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The African Predicament

Laura and I debated back and forth about the merits of doing our southern African tour independently and renting our own 4×4 or going with an overland tour operator. Both ideas had their plusses and minuses.

With an overland tour, the obvious plus is that you take planning out of the equation. Tour operators have traversed the continent many times and know where to go, when to go and what to see. The research has been done and you, as the client, can blindly follow along (for better or for worse). Overland tour groups come equipped with knowledgeable guides who can answer many questions and provide wonderful information on wildlife, flora and fauna. Also, an overland tour can significantly cut costs, especially for the lone independent traveler. Finally, and again important for the solo traveler, overland tours present opportunities to meet new friends. Our tour of Tibet, although absolutely terrible, allowed us to meet some great people, many of whom we still keep in touch with long after our tour.

The downside? Well, as someone who has done a few tours, I can say that the experience typically isn’t as enriching. It’s difficult after an entire year of independent travel to follow a schedule that someone else has put together for you. The best part of travel, especially long-term travel, is that you can take the time to see things at your own pace, lingering in the places you enjoy and hitting fast-forward through some parts that aren’t so great. There’s nothing worse than being herded around like a group of cattle when you’re years away from grade school.

This was enough to propel Laura and me to splurge and opt for a self-drive safari through southern Africa. We went back and forth many times, not because the decision was so tough but rather because the cost was so great for two meager backpackers. Our decision rested on the single question – When else will we have the freedom (no kids, no debt, etc.) and time to traverse this large swath of continent? Never. As such, we were going to do it the way we wanted to.

So, the upside of doing this 4×4 safari independently is simple – it’ a full-on experience where you can follow and change your itinerary on a whim and learn as much through osmosis as personal experience (both triumphs and failures).

There are so many downsides to self-drive tours it’s impossible to list them all, but here are a big few.

1. Car problems. I’m the furthest thing from a mechanic and the last place you want to be stuck is the Namibian outback. There’s plenty of it, too, with Namibia being the least densely populated country on the planet.
2. Costs. While a drawback, we did the math and it seems we paid only a small premium, to quote Fleetwood Mac, “go our own way.” In the end, I believe the experience we had far outweighed the cost.
3. No guide. As mentioned, overland tour guides can be very helpful so this was something we missed. However, we bought the very helpful Shell guide to Botswana and had a lot of fun learning about the different animals we were spotting along the way.

The biggest question one can ask them self after deciding between two things is if you were in a similar situation, would you do it again. Yes, we would. Absolutely, we would.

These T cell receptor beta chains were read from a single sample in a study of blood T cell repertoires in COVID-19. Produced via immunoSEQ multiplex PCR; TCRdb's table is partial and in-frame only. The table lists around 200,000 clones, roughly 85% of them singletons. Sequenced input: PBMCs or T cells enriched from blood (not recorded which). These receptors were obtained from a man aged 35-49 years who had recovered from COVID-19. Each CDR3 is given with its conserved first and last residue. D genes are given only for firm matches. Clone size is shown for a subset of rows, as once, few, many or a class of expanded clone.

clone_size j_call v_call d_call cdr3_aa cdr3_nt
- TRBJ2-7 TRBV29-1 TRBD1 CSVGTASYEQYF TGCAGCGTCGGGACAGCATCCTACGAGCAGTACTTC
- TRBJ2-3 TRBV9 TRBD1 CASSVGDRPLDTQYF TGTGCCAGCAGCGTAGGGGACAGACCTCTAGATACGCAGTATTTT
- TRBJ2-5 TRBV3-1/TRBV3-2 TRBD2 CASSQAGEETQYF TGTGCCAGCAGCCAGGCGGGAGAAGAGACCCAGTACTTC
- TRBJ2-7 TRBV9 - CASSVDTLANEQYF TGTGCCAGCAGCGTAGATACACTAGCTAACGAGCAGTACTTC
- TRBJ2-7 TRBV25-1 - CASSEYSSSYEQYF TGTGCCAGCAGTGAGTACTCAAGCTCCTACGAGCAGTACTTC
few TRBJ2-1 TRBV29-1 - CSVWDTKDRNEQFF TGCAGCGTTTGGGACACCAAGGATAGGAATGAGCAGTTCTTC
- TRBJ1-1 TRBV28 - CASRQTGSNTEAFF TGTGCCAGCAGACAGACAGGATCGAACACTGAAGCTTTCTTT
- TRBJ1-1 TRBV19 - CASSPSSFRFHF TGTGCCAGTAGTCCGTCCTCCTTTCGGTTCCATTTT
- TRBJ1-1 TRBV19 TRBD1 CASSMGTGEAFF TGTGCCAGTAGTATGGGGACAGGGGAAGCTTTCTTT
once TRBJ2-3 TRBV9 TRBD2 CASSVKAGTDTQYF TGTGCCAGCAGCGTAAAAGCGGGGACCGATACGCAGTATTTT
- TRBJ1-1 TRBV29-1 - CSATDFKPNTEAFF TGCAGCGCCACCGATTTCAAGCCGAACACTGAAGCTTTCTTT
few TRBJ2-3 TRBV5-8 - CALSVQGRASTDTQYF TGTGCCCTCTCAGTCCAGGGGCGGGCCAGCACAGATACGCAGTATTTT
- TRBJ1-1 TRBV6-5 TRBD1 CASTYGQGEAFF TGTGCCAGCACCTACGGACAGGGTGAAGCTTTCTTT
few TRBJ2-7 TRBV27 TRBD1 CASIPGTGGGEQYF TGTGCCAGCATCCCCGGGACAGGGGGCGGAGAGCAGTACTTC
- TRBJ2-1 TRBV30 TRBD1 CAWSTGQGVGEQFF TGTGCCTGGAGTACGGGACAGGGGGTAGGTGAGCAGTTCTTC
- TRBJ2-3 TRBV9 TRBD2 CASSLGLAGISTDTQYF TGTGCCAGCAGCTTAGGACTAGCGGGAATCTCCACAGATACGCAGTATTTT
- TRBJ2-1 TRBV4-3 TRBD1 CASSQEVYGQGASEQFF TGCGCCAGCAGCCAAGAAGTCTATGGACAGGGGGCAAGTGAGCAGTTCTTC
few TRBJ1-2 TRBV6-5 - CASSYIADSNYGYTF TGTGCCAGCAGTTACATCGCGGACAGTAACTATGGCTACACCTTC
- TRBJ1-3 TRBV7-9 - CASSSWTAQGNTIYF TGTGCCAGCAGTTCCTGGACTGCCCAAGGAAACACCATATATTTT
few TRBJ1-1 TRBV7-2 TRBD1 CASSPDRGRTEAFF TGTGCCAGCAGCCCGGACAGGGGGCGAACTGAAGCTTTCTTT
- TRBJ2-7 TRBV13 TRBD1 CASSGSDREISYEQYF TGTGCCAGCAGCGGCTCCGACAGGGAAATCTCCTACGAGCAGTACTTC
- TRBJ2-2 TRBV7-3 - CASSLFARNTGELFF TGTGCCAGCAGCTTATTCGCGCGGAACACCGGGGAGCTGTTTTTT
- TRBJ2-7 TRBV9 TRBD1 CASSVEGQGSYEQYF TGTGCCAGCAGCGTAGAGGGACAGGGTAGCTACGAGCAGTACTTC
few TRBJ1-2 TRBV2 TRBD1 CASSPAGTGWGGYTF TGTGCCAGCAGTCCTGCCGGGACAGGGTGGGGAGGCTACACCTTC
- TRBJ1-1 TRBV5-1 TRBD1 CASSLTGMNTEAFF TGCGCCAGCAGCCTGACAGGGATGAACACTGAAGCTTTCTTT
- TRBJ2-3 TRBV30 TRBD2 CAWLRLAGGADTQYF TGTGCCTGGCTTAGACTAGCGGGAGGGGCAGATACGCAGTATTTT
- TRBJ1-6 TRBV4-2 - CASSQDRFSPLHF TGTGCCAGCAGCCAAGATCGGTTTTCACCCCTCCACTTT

We had a lion’s share of car problems on our safari (yes, pun intended) but these were all part of our experience. I learned as much about 4×4 trucks as I did about wildlife. I am now an off-road driving expert, comfortable driving through feet of sand or water. I became a budding ornithologist and wildlife field guide with the help of several wildlife books we purchased. Also, we were able to experience more of Namibia and Botswana’s cultural aspects than we would have through the pre-packaged, bite-sized and sterile tourist interactions we normally have had on our group tours. Most important, Laura and I were able to skip the tourist traps, avoid big crowds and take our time in the places we enjoyed most. In the end, our southern African experience was exactly that – OUR own experience that can’t be found on the brochure of any tour operator.

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Comments (3)

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  1. roundwego says:

    @Laura We are no car mechanics, I can assure you. I would still go for the adventure and hope to learn some things along the way. I would splurge for a satellite phone (we didn’t) and you should be sure to bring extra goods/water before setting out in case you were to get stuck. Oh, and go with a Toyota Hi-Lux, not a Land Rover. Land Rovers are notoriously fickle and if you’re not a car person, they can be a real pain to work with.

  2. Laura says:

    Hi! We have been thinking this is the way we also would like to experience south Africa! For all the reasons you already mentioned, it just seems this is the logical way to go. :) I’m am a little daunted though by the possibility of car troubles along the way. I realize this may be a crap shoot to some degree but was anything along the way more than you were able to handle car wise? As a couple of soon to be travelers with absolutely no mechanical know how, this is definitely my biggest concern.
    -Laura
    Laura´s last [type] ..Shot Through the Arm, and We’re To Blame

  3. Mom Keller says:

    Wow, I am lovin reading this post. I hate to quote Frank Sinatra but I’m glad you did it ‘My Way”